“The most common technique starts with gaining a user’s trust,” Danberry said. “You see it on LinkedIn a lot, but it can be any platform: Facebook, Twitter or Instagram. Once there’s that trust, there’s an attempt to pry some sort of company information … or get them to login with a link to verify credentials based on some urgent situation.”
Even if the attacks bear strong similarities to email frauds, Danberry said they’re not always as obvious ploys when coming through avenues such as private social media accounts. Companies can’t police those channels, Danberry said, but they can do better to educate employees about it.
Now’s not the time for feeling overly content, he added.
“As technical email defenses get better, I’ve seen companies get a little lax in their initiatives to train users,” Danberry said. “Or the employees themselves start thinking, ‘OK, here’s that annual phishing training again.’ Maybe it’s getting dry, and they’re not paying attention as much.
“That’s created a bit of a window for attackers. It’s something to watch for.”
AI and cybercrime
It’s possible that the time of the hacker’s classic email fraud strategy is over. It’s also possible, given the latest artificial intelligence advances, that it’s just getting started.
Reporting in from the California-hosted RSA Conference, an annual information technology security event that draws a global audience, New Jersey cybersecurity expert Scott Schober said this year’s buzz is all about AI systems such as ChatGPT and how hackers are using it to make email-based social engineering attacks more effective.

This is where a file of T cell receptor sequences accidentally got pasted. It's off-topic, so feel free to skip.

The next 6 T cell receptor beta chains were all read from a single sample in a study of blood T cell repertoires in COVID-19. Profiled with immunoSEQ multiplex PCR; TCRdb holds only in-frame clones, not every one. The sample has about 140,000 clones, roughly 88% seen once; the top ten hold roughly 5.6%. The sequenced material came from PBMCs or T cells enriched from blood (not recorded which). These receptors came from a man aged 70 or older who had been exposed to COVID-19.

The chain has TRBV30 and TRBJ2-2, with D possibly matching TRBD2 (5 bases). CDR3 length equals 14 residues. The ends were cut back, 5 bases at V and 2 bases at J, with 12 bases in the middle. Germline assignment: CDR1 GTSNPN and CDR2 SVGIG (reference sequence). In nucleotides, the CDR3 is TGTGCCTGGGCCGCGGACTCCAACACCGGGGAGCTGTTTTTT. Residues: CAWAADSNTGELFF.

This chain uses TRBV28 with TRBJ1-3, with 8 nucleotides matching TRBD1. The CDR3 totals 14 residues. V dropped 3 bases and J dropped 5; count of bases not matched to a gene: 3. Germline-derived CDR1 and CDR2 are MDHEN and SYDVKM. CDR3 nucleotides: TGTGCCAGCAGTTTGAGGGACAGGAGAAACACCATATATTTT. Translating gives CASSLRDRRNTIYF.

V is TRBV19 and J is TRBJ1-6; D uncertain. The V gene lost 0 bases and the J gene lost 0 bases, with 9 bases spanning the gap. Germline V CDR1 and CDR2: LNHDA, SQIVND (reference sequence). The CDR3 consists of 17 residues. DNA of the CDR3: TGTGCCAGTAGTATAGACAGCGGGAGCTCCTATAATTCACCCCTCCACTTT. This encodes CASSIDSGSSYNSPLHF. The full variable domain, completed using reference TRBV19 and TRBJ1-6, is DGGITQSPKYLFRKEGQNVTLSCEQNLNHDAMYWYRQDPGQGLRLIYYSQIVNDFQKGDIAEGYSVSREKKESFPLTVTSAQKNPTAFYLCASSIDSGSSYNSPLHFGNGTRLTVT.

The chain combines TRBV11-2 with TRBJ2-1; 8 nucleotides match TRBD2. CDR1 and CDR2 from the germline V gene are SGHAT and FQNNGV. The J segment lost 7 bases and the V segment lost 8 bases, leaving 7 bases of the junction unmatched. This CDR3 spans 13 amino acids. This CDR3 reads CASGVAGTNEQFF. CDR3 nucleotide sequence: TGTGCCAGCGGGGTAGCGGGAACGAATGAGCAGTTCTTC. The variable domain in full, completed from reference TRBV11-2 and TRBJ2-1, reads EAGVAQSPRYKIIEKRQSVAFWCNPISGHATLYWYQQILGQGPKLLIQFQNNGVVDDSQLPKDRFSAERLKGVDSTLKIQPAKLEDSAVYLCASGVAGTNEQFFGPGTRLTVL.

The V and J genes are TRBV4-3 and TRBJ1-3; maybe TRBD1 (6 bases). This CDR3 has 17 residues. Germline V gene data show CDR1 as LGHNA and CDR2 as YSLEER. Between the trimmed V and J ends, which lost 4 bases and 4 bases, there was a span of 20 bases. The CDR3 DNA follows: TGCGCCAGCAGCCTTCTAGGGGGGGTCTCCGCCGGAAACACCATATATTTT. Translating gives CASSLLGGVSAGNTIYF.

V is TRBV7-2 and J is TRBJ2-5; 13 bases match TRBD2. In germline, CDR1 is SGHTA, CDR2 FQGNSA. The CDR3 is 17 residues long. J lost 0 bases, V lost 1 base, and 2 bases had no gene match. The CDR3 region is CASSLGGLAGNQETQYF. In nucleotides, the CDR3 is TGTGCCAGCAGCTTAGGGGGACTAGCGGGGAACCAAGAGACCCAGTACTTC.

The expectation that hackers could use these tools to not just help program exploits, but also learn behaviors of potential targets at a very granular level to better fool them certainly warrants some buzz, Schober said.
“When you have AI capable of learning human behavior and our weaknesses, that’s where it becomes extremely powerful,” he said. “The use of AI in cyberattacks is going to be successful in the years to come. It will be difficult to counter.”
The best weapon against AI? Cybersecurity experts expect it to be … AI.
Seth Danberry, co-founder and president of Newark-based cybersecurity company Grid32, said that, while these new platforms will be used to improve attacks as well as automate them by hackers, the security side is interested in leveraging it, too. That might involve thwarting attacks with automatic detection of repetitive patterns characteristic of a hack attempt.
“It’s still relatively early, so we haven’t seen exactly how these platforms will be used,” he said. “But, there’s also a lot of room to discover where our side can best and most efficiently use them as well to defend against these new tactics.”
Schober said it’s going to be a race on both sides.
“But, to be honest, that scares me,” he said. “Because, as the good guys, we’re usually behind what’s being embraced by the cybercriminals. I liken it to playing whack-a-mole: As fast as you try to react, something else pops up.”